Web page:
The Loughgall Ambush took place on 8 May 1987 in the village of Loughgall, County Armagh. An eight-strong Provisional Irish Republican Army (IRA) unit launched an attack on the village's Royal Ulster Constabulary (RUC) base, but was ambushed by a Special Air Service (SAS) unit of twenty-five. The SAS shot dead all eight IRA volunteers and a civilian. This was the IRA's greatest loss of life in a single incident during its campaign.


The IRA's East Tyrone Brigade operated in eastern County Tyrone, though it had launched some attacks in neighbouring County Armagh. Since 1985 it had been commanded by Patrick Joseph Kelly. The brigade had carried out two major attacks on RUC bases in eastern Tyrone, described by author Mark Urban as "spectaculars". The first was an attack in Ballygawley, and the second was an attack in the Birches. Both of these attacks involved raking the bases with gunfire, breaching the reinforced fences and exploding a bomb inside. In both attacks, the bases were destroyed and most or all of those inside were killed. It was therefore with some confidence that the IRA tried the same tactics on the unmanned Loughgall base.

The SAS, however, had set a trap to destroy the unit. They had placed an SAS soldier inside the base, and deployed a squad of 24 soldiers split into six groups around the building. It has been alleged, but never proved, that the RUC had an informer in the IRA group, and that he was killed by the SAS in the ambush.


Just after 7:00 pm on 8 May 1987, volunteer Declan Arthurs drove a digger carrying a 200 lb (90 kg) bomb through the perimeter fence of the RUC station. The van carrying the rest of the IRA unit pulled up; they then jumped out and opened fire on the station. The bomb detonated and destroyed a substantial part of the building, injuring three members of the security forces. However, within seconds, the SAS unit opened fire.

The SAS riddled the digger and the van with bullets. The soldiers fired more than 600 rounds; the IRA volunteers fired 70 rounds but did not hit any of the soldiers. All eight IRA volunteers were killed, all from head wounds. It was later alleged that one of the dead men was in fact an informant for the RUC, although this was denied by security sources, who claimed that the information on the IRA unit was gained from electronic surveillance.

The SAS also fired upon the car of passer-by Anthony Hughes, who was driving through the village with his brother Oliver Hughes. Anthony (36) was killed and his brother was badly wounded. Both were wearing blue overalls similar to those sometimes worn by IRA volunteers and so were thought to be part of the IRA unit. The SAS fired forty shots at the car as the two men tried to reverse out of the gunfire. Hughes' widow later received compensation from the British Government for the death of her husband.

The security forces recovered eight IRA weapons from the scene - three Heckler & Koch G3 rifles, one FN rifle, two FNC rifles, a Ruger revolver and a Spas-12 shotgun. The Royal Ulster Constabulary linked the guns to 7 murders and 12 attempted murders in the mid Ulster area. One of the guns had been taken from a reserve RUC constable killed two years earlier.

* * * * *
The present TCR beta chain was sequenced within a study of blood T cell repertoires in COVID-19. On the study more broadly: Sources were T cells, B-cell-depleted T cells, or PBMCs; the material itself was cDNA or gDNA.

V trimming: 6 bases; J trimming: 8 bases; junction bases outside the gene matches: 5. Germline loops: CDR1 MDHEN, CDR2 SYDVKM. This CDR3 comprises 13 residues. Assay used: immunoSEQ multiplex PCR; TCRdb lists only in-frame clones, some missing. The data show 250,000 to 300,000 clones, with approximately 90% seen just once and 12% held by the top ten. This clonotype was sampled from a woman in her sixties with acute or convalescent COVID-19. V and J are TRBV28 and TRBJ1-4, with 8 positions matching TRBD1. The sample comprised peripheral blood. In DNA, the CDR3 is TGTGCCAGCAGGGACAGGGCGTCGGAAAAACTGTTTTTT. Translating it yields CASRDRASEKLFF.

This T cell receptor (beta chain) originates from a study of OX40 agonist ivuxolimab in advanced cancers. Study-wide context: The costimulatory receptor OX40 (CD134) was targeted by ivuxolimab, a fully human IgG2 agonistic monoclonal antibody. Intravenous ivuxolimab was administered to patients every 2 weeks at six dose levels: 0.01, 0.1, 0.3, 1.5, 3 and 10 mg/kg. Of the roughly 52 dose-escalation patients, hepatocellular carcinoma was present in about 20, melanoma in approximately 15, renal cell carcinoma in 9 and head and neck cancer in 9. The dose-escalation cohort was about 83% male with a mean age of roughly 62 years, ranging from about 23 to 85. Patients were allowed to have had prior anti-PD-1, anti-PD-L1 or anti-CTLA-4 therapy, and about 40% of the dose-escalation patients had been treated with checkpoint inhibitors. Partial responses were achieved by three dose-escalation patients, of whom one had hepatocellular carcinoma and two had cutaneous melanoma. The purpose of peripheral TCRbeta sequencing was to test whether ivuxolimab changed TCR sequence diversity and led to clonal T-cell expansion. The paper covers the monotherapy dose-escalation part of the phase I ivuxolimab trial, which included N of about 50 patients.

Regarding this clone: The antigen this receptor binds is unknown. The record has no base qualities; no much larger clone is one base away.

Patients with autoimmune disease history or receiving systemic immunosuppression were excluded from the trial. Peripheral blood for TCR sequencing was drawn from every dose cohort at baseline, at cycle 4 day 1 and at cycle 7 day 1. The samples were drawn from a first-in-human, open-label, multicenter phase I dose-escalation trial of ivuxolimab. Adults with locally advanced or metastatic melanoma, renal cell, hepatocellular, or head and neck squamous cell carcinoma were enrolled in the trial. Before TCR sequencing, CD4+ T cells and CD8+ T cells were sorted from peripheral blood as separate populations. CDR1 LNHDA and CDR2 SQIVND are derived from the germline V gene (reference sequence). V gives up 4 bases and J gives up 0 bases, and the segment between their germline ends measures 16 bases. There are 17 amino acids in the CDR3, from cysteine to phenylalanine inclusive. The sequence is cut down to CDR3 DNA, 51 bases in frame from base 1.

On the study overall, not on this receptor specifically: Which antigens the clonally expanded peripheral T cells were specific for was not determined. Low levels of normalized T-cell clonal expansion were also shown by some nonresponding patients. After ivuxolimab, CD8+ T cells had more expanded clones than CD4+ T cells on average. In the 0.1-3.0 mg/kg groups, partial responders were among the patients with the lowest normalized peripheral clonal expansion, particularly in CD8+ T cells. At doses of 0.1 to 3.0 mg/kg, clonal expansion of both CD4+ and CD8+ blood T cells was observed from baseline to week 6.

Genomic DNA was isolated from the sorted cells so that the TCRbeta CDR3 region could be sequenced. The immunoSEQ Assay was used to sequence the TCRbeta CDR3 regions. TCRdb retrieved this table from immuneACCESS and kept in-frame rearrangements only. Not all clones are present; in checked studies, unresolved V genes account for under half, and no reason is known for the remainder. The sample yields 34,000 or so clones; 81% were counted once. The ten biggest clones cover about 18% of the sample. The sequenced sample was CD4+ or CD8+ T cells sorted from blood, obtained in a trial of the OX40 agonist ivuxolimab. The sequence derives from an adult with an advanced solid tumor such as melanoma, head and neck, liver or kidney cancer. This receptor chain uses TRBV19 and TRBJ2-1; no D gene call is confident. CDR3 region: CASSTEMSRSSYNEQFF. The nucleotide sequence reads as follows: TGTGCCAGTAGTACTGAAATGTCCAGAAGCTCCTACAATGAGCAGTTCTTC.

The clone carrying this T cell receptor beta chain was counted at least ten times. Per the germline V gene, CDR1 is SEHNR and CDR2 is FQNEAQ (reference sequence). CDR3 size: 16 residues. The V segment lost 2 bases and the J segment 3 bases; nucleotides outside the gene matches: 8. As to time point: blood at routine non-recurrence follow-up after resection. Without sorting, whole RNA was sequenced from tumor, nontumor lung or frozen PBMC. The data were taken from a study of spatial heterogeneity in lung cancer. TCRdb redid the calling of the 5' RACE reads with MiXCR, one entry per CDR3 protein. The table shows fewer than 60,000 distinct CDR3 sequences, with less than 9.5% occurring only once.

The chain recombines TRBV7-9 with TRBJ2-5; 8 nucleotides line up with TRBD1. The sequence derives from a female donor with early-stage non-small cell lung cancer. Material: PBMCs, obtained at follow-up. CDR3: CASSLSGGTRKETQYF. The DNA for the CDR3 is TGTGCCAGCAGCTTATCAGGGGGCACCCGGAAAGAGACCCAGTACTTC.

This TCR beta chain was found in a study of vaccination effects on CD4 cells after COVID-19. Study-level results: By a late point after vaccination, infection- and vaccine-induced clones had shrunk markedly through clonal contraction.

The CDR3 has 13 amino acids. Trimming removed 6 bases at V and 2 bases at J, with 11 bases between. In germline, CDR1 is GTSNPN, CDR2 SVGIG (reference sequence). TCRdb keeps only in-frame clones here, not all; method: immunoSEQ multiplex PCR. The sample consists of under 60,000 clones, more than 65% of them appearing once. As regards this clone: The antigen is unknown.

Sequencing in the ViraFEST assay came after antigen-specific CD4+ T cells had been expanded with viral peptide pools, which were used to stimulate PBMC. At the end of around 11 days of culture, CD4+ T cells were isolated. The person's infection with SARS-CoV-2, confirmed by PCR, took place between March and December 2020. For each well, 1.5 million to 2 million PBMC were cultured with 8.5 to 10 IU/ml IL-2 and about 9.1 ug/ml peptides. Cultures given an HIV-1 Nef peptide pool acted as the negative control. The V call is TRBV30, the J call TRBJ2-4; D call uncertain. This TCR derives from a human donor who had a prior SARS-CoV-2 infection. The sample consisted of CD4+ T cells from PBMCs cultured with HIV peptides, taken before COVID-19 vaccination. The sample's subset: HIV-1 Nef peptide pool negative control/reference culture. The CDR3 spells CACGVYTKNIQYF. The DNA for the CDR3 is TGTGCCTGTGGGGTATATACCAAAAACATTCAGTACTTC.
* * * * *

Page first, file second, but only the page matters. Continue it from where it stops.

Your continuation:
The East Tyrone Brigade continued operating until the IRA ceasefire ten years later. SAS operations against the IRA also continued. The IRA conducted a long investigation in search of the informer believed to have been in their ranks, although it has been suggested that the informer was killed in the 1987 ambush.

The IRA group became known as the "Loughgall Martyrs" among republicans, because the men's deaths were considered to be part of a deliberate shoot-to-kill policy by the security forces.

Thousands of people attended the funerals of the dead IRA men, the biggest republican funerals in Northern Ireland since those of the IRA hunger strikers of 1981. Gerry Adams, in his graveside oration, said the British Government understood that it could buy-off the government of the Republic of Ireland, which he described as the "shoneen clan" (pro-British), but added "it does not understand the Jim Lynaghs, the Pádraig McKearneys or the Séamus McElwaines. It thinks it can defeat them. It never will."

Shortly after the ambush the IRA released a statement saying: "volunteers who shot their way out of the ambush and escaped saw other Volunteers being shot ont the ground after being captured".

In 2001 the European Court of Human Rights ruled that ten IRA members, including the eight killed at Loughgall, had their human rights violated by the failure of the British government to conduct a proper investigation into the circumstances of their deaths. The court did not make any finding that these deaths amounted to unlawful killing.


An Irish rebel song was written as a tribute to the IRA members, entitled "Loughall Martyrs". Its lyrics state that the Provisionals were "brave volunteers" and that Lynagh was a "gallant soldier". The SAS are described as "butchers" and are accused of using disproportionate force, as well as not offering the opportunity to surrender. The final verse pays tribute to the eight men by name.

The ambush is alluded to in The Pogues' 1988 song "Streets of Sorrow/Birmingham Six" where the SAS are described as the "whores of the empire".